20 July 2009

From sea to shining sea

Although I lived in a fair number of places when I was growing up, Onehunga and the slopes of One Tree Hill always held the strongest sense of home.  I spent a great deal of time as a kid wandering around One Tree Hill, up and down its volcanic craters and the earthwork terraces of its former Maori inhabitants.  The summit is adorned with a simple grave and a prominent obelisk memorial to founding father Sir John Logan Campbell (1817-1912), with an inscription pointing out:

This monument was erected in accordance with the will of the late Sir John Logan Campbell Kt. who visualised and desired that a towering obelisk be erected on this site, the summit of Maungakiekie, as a permanent record of his admiration for the achievements and character of the great Maori people.

The obelisk still acts as a beacon to travellers across the Auckland isthmus, and is often the first city landmark spotted when flying in from the south.  The image below, taken just below the summit, is from a sunny but breezy winter’s day in July, and is a composite of three separate triple-shot HDR images merged into a panorama using AutoPano Pro.

[2] Ethan, Desktop, 3 images, DSC02341_2_0 - DSC02346_7_8 - 4689x1327 - SCUL-Smartblend  

Writer Gordon McLauchlan describes the scene from the summit itself in his book The Life and Times of Auckland (Penguin, 2008):

Standing near the ‘towering obelisk’ that Sir John asked in his will to be constructed on the top of the now treeless One Tree Hill, you can see the Waitemata stretching out into the Hauraki Gulf.  Turn a half-circle and the Manukau Harbour from Onehunga moves out towards the Tasman.  Late on a lovely summer’s day, the view is magical and remembered words creep into my head: that line from ‘America the Beautiful’, ‘from sea to shining sea’, or perhaps Keats’ ‘stout Cortes when / He stared at the Pacific – and all his men / Look’d at each other with wild surmise – / Silent, upon a peak in Darien’.  The gift to New Zealand of Cornwall Park with its crowning One Tree Hill is certainly the greatest ever accorded Auckland and its people.  He and his partner, lawyer and fellow Scot William Brown, bought the property in 1853.  The volcanic cone was called Maungakiekie by Maori, and, for a while, Mt Prospect by Pakeha.  In 1873, Campbell bought Brown out and farmed the property.  The lone totara that earned the mountain its popular name was destroyed in 1876.  But lesser trees replaced it until the last of them was destroyed by a Maori protestor in the twenty-first century.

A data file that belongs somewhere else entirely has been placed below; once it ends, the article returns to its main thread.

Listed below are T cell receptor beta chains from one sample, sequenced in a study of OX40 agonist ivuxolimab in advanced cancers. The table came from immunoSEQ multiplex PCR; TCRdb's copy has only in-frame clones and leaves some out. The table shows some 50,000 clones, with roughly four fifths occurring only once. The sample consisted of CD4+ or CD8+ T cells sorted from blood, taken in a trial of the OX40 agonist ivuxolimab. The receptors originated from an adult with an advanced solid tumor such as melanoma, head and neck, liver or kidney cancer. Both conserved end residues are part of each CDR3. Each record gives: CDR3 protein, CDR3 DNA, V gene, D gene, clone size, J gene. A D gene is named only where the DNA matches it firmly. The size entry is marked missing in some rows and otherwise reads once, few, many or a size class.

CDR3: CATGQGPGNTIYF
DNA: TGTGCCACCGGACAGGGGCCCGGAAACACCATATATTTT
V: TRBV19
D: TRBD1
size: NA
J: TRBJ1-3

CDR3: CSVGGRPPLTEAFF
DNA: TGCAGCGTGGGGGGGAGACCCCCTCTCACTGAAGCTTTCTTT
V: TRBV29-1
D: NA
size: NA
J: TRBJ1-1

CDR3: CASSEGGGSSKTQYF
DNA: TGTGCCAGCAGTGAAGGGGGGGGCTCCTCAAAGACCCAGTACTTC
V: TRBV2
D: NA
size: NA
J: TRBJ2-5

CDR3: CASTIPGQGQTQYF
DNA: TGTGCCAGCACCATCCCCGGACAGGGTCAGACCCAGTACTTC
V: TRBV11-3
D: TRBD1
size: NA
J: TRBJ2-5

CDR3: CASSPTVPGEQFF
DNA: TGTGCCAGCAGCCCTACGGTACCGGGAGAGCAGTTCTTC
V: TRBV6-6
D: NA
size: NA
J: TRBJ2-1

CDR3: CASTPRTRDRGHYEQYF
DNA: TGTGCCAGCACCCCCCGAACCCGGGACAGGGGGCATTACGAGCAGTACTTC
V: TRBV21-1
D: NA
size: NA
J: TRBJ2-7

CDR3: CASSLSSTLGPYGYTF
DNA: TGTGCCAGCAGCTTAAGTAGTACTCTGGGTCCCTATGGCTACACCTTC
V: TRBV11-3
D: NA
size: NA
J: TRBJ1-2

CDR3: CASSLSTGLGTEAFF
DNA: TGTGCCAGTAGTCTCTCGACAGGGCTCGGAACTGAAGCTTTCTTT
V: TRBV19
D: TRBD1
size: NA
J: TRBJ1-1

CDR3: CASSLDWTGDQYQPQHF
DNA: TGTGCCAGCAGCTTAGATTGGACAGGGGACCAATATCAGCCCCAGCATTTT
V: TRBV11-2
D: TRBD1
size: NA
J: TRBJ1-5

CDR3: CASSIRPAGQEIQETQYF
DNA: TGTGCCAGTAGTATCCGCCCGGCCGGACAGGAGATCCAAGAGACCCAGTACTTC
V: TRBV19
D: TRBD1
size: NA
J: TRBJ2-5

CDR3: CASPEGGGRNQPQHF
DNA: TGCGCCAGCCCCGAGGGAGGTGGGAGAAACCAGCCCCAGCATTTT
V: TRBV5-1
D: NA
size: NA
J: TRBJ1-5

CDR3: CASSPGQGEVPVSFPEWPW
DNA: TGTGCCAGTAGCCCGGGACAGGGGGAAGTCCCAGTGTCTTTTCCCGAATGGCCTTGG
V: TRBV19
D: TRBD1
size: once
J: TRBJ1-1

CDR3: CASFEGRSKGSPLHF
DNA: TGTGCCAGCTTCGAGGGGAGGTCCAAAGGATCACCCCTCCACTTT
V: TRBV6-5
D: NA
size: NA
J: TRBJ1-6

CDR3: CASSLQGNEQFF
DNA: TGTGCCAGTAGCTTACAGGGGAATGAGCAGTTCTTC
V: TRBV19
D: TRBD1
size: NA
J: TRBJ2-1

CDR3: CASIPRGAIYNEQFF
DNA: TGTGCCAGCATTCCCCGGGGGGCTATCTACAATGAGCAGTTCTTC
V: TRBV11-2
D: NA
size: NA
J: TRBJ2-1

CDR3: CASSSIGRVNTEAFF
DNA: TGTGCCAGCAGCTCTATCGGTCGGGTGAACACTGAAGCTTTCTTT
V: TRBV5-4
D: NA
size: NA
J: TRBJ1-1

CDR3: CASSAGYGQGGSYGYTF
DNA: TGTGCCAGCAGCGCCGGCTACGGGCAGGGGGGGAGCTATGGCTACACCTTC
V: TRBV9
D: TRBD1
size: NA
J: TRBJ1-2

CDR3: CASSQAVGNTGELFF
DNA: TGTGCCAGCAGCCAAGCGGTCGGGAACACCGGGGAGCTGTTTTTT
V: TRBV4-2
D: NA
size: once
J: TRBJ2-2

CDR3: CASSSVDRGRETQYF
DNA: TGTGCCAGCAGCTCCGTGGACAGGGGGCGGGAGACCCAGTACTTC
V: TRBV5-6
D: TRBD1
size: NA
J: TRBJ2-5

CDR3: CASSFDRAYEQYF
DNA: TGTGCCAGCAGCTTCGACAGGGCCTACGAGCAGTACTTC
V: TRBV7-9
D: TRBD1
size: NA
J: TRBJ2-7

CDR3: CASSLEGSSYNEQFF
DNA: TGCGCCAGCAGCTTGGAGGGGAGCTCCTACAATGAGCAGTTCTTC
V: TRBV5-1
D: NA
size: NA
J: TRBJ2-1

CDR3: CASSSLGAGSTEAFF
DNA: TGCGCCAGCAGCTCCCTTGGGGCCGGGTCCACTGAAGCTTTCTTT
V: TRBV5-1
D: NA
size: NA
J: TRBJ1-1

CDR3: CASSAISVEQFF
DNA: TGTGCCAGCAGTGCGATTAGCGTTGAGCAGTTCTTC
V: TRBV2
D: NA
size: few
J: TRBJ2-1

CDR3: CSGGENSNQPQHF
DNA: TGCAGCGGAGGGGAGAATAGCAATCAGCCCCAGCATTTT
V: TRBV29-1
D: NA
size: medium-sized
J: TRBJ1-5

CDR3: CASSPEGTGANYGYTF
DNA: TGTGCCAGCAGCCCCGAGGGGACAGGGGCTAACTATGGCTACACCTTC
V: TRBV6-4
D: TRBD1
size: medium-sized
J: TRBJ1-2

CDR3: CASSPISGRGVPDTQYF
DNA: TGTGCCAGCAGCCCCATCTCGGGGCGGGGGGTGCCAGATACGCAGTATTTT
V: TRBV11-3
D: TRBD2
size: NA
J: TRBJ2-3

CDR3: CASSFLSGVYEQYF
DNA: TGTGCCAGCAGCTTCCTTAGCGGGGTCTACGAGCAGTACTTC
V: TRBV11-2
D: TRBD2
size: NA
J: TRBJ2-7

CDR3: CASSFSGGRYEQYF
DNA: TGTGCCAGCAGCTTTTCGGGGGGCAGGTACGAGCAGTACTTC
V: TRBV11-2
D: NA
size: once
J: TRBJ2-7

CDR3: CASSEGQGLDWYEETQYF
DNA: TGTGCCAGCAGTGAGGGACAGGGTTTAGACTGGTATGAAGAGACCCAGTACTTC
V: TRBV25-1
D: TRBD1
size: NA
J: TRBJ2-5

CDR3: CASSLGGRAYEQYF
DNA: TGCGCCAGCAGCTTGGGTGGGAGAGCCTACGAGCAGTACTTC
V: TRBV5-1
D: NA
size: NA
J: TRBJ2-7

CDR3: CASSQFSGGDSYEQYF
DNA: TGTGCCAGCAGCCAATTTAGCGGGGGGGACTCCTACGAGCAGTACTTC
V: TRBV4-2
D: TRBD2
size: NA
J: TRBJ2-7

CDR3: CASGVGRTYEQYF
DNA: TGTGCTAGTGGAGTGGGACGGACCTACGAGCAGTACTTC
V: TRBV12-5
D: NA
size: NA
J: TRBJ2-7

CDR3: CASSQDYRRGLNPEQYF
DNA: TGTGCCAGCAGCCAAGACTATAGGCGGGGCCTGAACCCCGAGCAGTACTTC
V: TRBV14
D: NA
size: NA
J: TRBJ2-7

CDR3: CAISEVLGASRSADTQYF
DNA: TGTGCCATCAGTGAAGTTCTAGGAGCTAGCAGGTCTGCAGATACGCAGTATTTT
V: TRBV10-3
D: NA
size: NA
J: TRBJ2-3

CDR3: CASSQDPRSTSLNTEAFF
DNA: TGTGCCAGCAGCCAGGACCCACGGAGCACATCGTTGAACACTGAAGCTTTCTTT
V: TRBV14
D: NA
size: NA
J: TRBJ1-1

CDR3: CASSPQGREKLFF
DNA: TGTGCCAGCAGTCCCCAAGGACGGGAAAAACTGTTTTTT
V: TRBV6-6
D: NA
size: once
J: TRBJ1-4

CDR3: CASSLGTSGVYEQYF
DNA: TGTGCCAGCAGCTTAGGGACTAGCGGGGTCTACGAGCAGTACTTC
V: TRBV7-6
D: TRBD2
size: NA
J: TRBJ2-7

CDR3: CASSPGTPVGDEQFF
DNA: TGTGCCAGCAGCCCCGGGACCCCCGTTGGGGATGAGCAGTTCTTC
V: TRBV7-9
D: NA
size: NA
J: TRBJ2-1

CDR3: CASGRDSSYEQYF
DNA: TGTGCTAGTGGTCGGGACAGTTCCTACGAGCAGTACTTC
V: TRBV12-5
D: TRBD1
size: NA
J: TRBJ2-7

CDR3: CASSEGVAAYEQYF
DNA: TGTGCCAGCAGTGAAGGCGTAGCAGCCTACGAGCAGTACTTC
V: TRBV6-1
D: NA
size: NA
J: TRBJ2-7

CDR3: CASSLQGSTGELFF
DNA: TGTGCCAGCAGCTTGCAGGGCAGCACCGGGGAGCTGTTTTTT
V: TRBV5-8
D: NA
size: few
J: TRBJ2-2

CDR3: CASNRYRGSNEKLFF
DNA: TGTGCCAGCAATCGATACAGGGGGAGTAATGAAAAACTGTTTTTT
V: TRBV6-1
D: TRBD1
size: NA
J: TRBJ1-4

McLauchlan is right of course: the vista from the summit is superb, with 360-degree views across the whole city.  The following two images form part of the northward view, taking in the CBD with the showgrounds in Greenlane in the foreground, and a harbour scene of North Head backed by a sliver of Rangitoto and the looming bulk of Little Barrier Island on the horizon.

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SONY DSC

Cornwall Park, the 120 hectare reserve that adorns the slopes of One Tree Hill, is a rare example of a working farm in the centre of a major city.  The park also hosts Auckland’s oldest building, Acacia Cottage (1841, originally owned by Campbell and Brown), which was moved from downtown Auckland to retire in greener pastures.  Having seen the number times the cottage has been refurbished in my lifetime, I imagine there’s not all that much left of the original timbers, but it’s still a rare link back to the earliest days of European settlement in Auckland.

Acacia Cottage

Probably my favourite part of Cornwall Park is Horseshoe Crater, where a build-up of solidified volcanic rock at the summit caused a massive sideward eruption out of the volcano’s flanks many centuries ago, carving a huge gouge out of the hillside and flattening a swathe of terrain as lava flowed down to the Manukau Harbour.  The nearby dirt caves in the crater walls were great for exploring when I was a kid, although I knew they weren’t particularly stable.  Nowadays it’s home to flocks of grazing sheep that often form the backdrop for photos taken by excited Asian students, keen to show their parents back home that despite its big city pretentions, Auckland definitely lives with the spirit of the countryside in its midst.

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Lastly, there’s no harm in mentioning the song U2 wrote in honour of their New Zealand roadie Greg Carroll, who was killed in a road accident in 1986.  The song ‘One Tree Hill’ appeared on their mega-selling Joshua Tree album in 1987 and was released as a New Zealand-only single, achieving chart-topping success and cementing the widespread popularity of the band in the country.  Here’s an excerpt from U2’s Rattle and Hum concert film: 

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